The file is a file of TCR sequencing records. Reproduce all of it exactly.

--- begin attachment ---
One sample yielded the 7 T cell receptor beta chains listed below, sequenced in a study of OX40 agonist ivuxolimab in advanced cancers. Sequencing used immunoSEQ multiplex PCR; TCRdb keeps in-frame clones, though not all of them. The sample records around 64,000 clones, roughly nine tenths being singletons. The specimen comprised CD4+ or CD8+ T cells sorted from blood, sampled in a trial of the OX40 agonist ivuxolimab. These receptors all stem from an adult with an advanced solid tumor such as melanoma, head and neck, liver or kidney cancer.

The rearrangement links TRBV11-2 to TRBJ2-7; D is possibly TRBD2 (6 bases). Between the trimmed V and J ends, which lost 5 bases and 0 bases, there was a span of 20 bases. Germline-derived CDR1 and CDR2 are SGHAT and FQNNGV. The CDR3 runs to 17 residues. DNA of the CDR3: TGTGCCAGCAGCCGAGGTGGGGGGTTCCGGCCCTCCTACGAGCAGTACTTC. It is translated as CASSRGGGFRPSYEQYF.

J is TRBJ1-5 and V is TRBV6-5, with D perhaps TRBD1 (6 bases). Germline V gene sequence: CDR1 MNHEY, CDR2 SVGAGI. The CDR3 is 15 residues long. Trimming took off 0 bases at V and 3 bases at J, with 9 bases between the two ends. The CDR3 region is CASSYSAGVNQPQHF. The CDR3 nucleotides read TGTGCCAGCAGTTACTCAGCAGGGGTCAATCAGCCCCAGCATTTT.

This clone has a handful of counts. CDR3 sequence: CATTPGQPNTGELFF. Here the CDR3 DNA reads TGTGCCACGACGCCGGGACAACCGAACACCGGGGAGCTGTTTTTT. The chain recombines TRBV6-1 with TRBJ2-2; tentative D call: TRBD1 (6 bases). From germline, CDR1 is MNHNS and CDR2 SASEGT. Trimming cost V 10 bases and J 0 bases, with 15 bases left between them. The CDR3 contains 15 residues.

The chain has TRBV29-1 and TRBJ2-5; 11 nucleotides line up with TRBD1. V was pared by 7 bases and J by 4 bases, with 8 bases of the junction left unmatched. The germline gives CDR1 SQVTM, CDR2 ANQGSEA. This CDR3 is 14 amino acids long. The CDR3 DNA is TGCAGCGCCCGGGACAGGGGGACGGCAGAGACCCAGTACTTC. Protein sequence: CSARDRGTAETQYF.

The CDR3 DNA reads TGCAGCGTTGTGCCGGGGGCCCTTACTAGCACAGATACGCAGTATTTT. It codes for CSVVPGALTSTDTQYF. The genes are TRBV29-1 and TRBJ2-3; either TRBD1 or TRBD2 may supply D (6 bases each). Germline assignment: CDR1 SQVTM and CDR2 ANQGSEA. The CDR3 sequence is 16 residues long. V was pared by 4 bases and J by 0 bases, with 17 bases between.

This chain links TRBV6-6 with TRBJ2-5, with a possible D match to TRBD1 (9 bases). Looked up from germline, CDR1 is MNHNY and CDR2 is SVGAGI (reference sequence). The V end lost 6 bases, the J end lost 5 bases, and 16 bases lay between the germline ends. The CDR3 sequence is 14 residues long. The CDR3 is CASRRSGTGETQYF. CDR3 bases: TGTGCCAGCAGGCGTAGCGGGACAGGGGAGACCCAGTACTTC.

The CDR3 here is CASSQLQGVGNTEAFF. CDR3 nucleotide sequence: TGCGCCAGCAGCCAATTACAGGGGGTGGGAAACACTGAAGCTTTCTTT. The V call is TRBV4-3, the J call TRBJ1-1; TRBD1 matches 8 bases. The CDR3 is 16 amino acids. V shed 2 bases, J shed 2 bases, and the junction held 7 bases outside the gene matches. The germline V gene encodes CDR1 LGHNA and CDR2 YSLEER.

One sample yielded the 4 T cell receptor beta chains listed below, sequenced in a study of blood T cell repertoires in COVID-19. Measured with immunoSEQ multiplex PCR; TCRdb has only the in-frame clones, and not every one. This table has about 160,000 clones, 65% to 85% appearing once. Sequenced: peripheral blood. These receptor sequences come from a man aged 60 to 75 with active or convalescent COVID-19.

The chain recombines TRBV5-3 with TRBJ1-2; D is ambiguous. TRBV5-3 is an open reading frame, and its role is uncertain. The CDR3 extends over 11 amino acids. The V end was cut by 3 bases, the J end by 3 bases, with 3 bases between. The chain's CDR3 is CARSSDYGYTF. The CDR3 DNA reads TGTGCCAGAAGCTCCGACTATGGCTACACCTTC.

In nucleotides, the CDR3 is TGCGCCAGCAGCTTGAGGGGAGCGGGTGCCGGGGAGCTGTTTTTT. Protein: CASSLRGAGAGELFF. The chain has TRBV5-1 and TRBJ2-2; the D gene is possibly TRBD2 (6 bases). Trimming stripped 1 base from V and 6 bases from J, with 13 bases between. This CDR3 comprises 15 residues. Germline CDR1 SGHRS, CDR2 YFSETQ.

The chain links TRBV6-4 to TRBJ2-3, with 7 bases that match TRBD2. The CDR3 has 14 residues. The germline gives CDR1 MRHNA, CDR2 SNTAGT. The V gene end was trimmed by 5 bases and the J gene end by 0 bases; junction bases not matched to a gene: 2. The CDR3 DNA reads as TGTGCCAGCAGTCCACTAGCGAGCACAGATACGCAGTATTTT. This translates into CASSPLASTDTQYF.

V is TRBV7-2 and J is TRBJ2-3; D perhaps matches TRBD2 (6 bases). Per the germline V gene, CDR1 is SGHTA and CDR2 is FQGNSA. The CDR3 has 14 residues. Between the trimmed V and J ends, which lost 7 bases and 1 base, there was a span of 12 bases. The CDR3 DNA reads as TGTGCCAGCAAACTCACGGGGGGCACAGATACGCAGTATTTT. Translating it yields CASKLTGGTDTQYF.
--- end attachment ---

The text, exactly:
One sample yielded the 7 T cell receptor beta chains listed below, sequenced in a study of OX40 agonist ivuxolimab in advanced cancers. Sequencing used immunoSEQ multiplex PCR; TCRdb keeps in-frame clones, though not all of them. The sample records around 64,000 clones, roughly nine tenths being singletons. The specimen comprised CD4+ or CD8+ T cells sorted from blood, sampled in a trial of the OX40 agonist ivuxolimab. These receptors all stem from an adult with an advanced solid tumor such as melanoma, head and neck, liver or kidney cancer.

The rearrangement links TRBV11-2 to TRBJ2-7; D is possibly TRBD2 (6 bases). Between the trimmed V and J ends, which lost 5 bases and 0 bases, there was a span of 20 bases. Germline-derived CDR1 and CDR2 are SGHAT and FQNNGV. The CDR3 runs to 17 residues. DNA of the CDR3: TGTGCCAGCAGCCGAGGTGGGGGGTTCCGGCCCTCCTACGAGCAGTACTTC. It is translated as CASSRGGGFRPSYEQYF.

J is TRBJ1-5 and V is TRBV6-5, with D perhaps TRBD1 (6 bases). Germline V gene sequence: CDR1 MNHEY, CDR2 SVGAGI. The CDR3 is 15 residues long. Trimming took off 0 bases at V and 3 bases at J, with 9 bases between the two ends. The CDR3 region is CASSYSAGVNQPQHF. The CDR3 nucleotides read TGTGCCAGCAGTTACTCAGCAGGGGTCAATCAGCCCCAGCATTTT.

This clone has a handful of counts. CDR3 sequence: CATTPGQPNTGELFF. Here the CDR3 DNA reads TGTGCCACGACGCCGGGACAACCGAACACCGGGGAGCTGTTTTTT. The chain recombines TRBV6-1 with TRBJ2-2; tentative D call: TRBD1 (6 bases). From germline, CDR1 is MNHNS and CDR2 SASEGT. Trimming cost V 10 bases and J 0 bases, with 15 bases left between them. The CDR3 contains 15 residues.

The chain has TRBV29-1 and TRBJ2-5; 11 nucleotides line up with TRBD1. V was pared by 7 bases and J by 4 bases, with 8 bases of the junction left unmatched. The germline gives CDR1 SQVTM, CDR2 ANQGSEA. This CDR3 is 14 amino acids long. The CDR3 DNA is TGCAGCGCCCGGGACAGGGGGACGGCAGAGACCCAGTACTTC. Protein sequence: CSARDRGTAETQYF.

The CDR3 DNA reads TGCAGCGTTGTGCCGGGGGCCCTTACTAGCACAGATACGCAGTATTTT. It codes for CSVVPGALTSTDTQYF. The genes are TRBV29-1 and TRBJ2-3; either TRBD1 or TRBD2 may supply D (6 bases each). Germline assignment: CDR1 SQVTM and CDR2 ANQGSEA. The CDR3 sequence is 16 residues long. V was pared by 4 bases and J by 0 bases, with 17 bases between.

This chain links TRBV6-6 with TRBJ2-5, with a possible D match to TRBD1 (9 bases). Looked up from germline, CDR1 is MNHNY and CDR2 is SVGAGI (reference sequence). The V end lost 6 bases, the J end lost 5 bases, and 16 bases lay between the germline ends. The CDR3 sequence is 14 residues long. The CDR3 is CASRRSGTGETQYF. CDR3 bases: TGTGCCAGCAGGCGTAGCGGGACAGGGGAGACCCAGTACTTC.

The CDR3 here is CASSQLQGVGNTEAFF. CDR3 nucleotide sequence: TGCGCCAGCAGCCAATTACAGGGGGTGGGAAACACTGAAGCTTTCTTT. The V call is TRBV4-3, the J call TRBJ1-1; TRBD1 matches 8 bases. The CDR3 is 16 amino acids. V shed 2 bases, J shed 2 bases, and the junction held 7 bases outside the gene matches. The germline V gene encodes CDR1 LGHNA and CDR2 YSLEER.

One sample yielded the 4 T cell receptor beta chains listed below, sequenced in a study of blood T cell repertoires in COVID-19. Measured with immunoSEQ multiplex PCR; TCRdb has only the in-frame clones, and not every one. This table has about 160,000 clones, 65% to 85% appearing once. Sequenced: peripheral blood. These receptor sequences come from a man aged 60 to 75 with active or convalescent COVID-19.

The chain recombines TRBV5-3 with TRBJ1-2; D is ambiguous. TRBV5-3 is an open reading frame, and its role is uncertain. The CDR3 extends over 11 amino acids. The V end was cut by 3 bases, the J end by 3 bases, with 3 bases between. The chain's CDR3 is CARSSDYGYTF. The CDR3 DNA reads TGTGCCAGAAGCTCCGACTATGGCTACACCTTC.

In nucleotides, the CDR3 is TGCGCCAGCAGCTTGAGGGGAGCGGGTGCCGGGGAGCTGTTTTTT. Protein: CASSLRGAGAGELFF. The chain has TRBV5-1 and TRBJ2-2; the D gene is possibly TRBD2 (6 bases). Trimming stripped 1 base from V and 6 bases from J, with 13 bases between. This CDR3 comprises 15 residues. Germline CDR1 SGHRS, CDR2 YFSETQ.

The chain links TRBV6-4 to TRBJ2-3, with 7 bases that match TRBD2. The CDR3 has 14 residues. The germline gives CDR1 MRHNA, CDR2 SNTAGT. The V gene end was trimmed by 5 bases and the J gene end by 0 bases; junction bases not matched to a gene: 2. The CDR3 DNA reads as TGTGCCAGCAGTCCACTAGCGAGCACAGATACGCAGTATTTT. This translates into CASSPLASTDTQYF.

V is TRBV7-2 and J is TRBJ2-3; D perhaps matches TRBD2 (6 bases). Per the germline V gene, CDR1 is SGHTA and CDR2 is FQGNSA. The CDR3 has 14 residues. Between the trimmed V and J ends, which lost 7 bases and 1 base, there was a span of 12 bases. The CDR3 DNA reads as TGTGCCAGCAAACTCACGGGGGGCACAGATACGCAGTATTTT. Translating it yields CASKLTGGTDTQYF.